Understanding the link between high-fat diets, insulin resistance, and diabetic heart disease

The relationship between a high-fat diet and increased risk of Type 2 diabetes and heart disease is well-known. But what is the connection and how does it work?

In Type 2 diabetes, the most common form of the disease globally, cells become insensitive to the hormone insulin -; including those in the heart. That insensitivity impairs heart cells' ability to function, leading to diabetic heart disease and a doubling of the risk for heart failure and death. Heart disease is the most common cause of death from diabetes.

But we don't understand how it happens. How do heart cells become insulin insensitive and how does that lead to the heart disease? In my lab, we're trying to see how high-fat diet impacts the cardiomyocytes -; the muscles that make the heart contract -; to be insulin resistant and ultimately damaged."

Jessica Pfleger, assistant professor at the Fralin Biomedical Research Institute at VTC and its Center for Vascular and Heart Research

Pfleger and her lab will study that connection with funding from a new, five-year, $2.5 million grant from the National Heart, Lung, and Blood Institute, part of the National Institutes of Health.

Pfleger, also assistant professor in the Department of Biological Sciences in Virginia Tech's College of Science, believes the key is a protein called REDD1, the role of which has not been investigated in the heart. She suspects high-fat diets keep the protein from doing its part to help heart cells remain insulin-sensitive.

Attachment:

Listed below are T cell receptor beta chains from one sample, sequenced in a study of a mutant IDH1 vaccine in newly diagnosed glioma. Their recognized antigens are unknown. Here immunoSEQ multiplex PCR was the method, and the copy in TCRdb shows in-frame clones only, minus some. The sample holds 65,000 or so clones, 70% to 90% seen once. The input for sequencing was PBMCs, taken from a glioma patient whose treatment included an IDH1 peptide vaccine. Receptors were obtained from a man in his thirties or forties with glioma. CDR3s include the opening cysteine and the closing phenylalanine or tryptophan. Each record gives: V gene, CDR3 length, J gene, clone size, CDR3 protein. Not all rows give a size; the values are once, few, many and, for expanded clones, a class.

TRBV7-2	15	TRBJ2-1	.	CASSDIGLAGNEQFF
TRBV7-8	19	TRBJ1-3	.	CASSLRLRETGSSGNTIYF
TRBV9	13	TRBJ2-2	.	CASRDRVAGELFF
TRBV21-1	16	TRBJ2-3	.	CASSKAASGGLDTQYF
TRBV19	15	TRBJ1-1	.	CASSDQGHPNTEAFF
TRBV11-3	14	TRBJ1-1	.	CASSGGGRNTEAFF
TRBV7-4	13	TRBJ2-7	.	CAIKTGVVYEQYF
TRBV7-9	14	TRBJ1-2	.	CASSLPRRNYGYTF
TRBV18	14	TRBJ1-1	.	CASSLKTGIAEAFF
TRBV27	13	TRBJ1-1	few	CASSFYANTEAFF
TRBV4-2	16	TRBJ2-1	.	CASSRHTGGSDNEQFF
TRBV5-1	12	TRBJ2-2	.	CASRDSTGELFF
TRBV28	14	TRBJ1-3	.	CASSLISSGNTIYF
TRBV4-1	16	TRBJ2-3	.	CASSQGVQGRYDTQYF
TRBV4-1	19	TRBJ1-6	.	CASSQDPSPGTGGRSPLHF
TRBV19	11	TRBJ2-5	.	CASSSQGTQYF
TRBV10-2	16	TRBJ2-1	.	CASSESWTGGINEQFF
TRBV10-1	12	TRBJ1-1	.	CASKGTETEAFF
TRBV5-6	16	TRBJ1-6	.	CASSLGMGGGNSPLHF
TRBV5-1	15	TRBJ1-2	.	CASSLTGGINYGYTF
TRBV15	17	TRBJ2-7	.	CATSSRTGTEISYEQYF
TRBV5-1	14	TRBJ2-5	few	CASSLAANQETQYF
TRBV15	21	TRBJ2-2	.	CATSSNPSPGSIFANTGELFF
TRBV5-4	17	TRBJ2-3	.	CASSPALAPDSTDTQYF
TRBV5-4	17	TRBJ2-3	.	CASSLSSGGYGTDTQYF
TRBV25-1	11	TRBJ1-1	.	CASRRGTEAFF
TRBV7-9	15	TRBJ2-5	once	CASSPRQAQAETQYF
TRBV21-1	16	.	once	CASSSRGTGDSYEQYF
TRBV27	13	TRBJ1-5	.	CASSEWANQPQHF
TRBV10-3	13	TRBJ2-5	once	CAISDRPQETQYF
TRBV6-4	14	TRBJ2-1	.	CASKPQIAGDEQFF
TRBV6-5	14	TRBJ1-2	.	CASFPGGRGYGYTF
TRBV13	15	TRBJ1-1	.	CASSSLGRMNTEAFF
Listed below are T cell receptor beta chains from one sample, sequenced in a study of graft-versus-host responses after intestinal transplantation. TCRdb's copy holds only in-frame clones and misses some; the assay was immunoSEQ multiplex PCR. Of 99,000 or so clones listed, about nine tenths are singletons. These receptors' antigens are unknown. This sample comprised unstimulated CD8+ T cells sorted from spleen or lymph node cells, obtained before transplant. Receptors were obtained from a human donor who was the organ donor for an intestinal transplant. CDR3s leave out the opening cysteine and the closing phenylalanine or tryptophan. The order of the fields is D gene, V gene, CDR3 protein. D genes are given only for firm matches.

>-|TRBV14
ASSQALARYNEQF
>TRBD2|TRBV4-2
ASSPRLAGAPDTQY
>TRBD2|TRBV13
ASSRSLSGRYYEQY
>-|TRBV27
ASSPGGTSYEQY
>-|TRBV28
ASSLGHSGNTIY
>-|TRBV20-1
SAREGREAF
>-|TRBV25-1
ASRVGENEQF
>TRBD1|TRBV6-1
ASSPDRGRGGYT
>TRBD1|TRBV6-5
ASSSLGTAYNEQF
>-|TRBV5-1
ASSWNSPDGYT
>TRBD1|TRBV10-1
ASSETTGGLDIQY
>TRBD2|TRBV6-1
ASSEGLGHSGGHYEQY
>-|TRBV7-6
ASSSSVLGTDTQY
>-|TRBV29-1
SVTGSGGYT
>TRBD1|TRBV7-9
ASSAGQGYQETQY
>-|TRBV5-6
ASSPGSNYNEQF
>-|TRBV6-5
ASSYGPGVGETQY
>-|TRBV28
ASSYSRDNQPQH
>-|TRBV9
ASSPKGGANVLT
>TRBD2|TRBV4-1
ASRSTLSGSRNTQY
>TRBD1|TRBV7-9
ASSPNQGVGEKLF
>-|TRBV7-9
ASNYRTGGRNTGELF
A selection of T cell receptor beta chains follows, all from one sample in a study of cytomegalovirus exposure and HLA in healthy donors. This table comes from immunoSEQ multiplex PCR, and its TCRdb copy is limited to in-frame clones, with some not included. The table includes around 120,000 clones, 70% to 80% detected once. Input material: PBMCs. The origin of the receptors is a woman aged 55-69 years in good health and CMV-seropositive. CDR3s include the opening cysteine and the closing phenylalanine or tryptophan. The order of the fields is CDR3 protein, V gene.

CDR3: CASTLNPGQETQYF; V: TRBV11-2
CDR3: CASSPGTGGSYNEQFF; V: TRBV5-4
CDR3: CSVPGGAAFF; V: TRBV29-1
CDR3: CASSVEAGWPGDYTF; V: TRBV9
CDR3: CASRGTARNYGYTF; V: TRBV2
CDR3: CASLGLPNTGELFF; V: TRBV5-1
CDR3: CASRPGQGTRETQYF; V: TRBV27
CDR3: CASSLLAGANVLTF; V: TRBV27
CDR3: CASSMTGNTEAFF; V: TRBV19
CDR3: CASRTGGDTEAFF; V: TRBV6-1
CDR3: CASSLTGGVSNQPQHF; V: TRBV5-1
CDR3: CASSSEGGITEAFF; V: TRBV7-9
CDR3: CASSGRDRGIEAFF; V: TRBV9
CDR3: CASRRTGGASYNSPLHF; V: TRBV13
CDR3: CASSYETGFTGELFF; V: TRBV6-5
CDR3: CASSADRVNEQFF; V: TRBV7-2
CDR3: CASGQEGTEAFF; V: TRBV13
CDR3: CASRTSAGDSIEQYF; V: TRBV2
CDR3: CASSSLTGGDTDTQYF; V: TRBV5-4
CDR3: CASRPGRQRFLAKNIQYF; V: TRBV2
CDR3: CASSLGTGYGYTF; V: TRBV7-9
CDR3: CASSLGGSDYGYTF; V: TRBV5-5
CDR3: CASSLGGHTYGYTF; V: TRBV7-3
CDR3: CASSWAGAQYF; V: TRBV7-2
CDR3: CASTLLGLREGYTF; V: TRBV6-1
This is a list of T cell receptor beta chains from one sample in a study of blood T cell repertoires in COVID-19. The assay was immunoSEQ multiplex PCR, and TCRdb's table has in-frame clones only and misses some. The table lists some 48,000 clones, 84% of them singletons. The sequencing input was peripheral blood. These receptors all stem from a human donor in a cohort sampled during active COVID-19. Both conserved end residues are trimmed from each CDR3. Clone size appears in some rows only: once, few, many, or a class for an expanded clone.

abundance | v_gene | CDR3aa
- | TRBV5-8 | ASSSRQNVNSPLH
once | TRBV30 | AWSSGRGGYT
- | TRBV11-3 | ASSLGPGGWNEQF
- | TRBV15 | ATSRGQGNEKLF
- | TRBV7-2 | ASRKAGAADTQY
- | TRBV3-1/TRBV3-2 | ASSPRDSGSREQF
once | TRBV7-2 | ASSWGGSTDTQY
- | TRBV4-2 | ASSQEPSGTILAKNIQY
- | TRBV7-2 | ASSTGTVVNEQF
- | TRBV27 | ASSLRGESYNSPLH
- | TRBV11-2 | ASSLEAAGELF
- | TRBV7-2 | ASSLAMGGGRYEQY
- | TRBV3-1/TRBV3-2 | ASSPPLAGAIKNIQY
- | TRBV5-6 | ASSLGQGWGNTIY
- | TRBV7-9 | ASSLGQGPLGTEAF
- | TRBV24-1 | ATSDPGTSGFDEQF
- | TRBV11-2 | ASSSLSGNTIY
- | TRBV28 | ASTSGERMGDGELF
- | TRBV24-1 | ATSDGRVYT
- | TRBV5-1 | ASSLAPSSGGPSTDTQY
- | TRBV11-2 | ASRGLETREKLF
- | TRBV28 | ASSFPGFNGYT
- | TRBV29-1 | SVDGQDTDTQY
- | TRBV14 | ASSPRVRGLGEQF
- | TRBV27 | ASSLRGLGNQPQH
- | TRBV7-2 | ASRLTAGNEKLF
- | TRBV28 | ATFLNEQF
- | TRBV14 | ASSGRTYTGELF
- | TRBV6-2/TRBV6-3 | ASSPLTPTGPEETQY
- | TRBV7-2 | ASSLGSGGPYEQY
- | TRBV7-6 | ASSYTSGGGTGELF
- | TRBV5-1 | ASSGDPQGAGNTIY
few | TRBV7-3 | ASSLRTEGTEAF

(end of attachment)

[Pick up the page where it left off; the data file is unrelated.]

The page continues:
Typically, the pancreas produces insulin, which is crucial to cells being able to take up blood sugar, or glucose, and convert it to energy.

In Type 2 diabetes, the body develops insulin resistance, which hinders cells' ability to make needed energy. Unused glucose builds in the blood and weakens cells. In heart cells, that lack of energy can affect the heart, sometimes fatally.

Doctors treat this kind of diabetes by managing blood sugar and giving insulin, which targets the downstream symptoms of the disease – with limited effectiveness and without addressing the disease's root causes.

"We try to control the blood sugar and other downstream effects, but it's hard to do that because we don't really understand the full extent of what's happening in insulin resistance," Pfleger said. She aims to identify causes of insulin resistance, and she believes the connection between high-fat diet and the REDD1 protein's performance is key.

"We predict that restoring the function of this protein will restore insulin sensitivity and prevent cardiac dysfunction," Pfleger said. "Investigating these connections could be key to developing new treatments for Type 2 diabetes and diabetic heart disease."

Parallel to this study, Pfleger and her lab are investigating additional ways to restore insulin sensitivity in Type 2 diabetes. 

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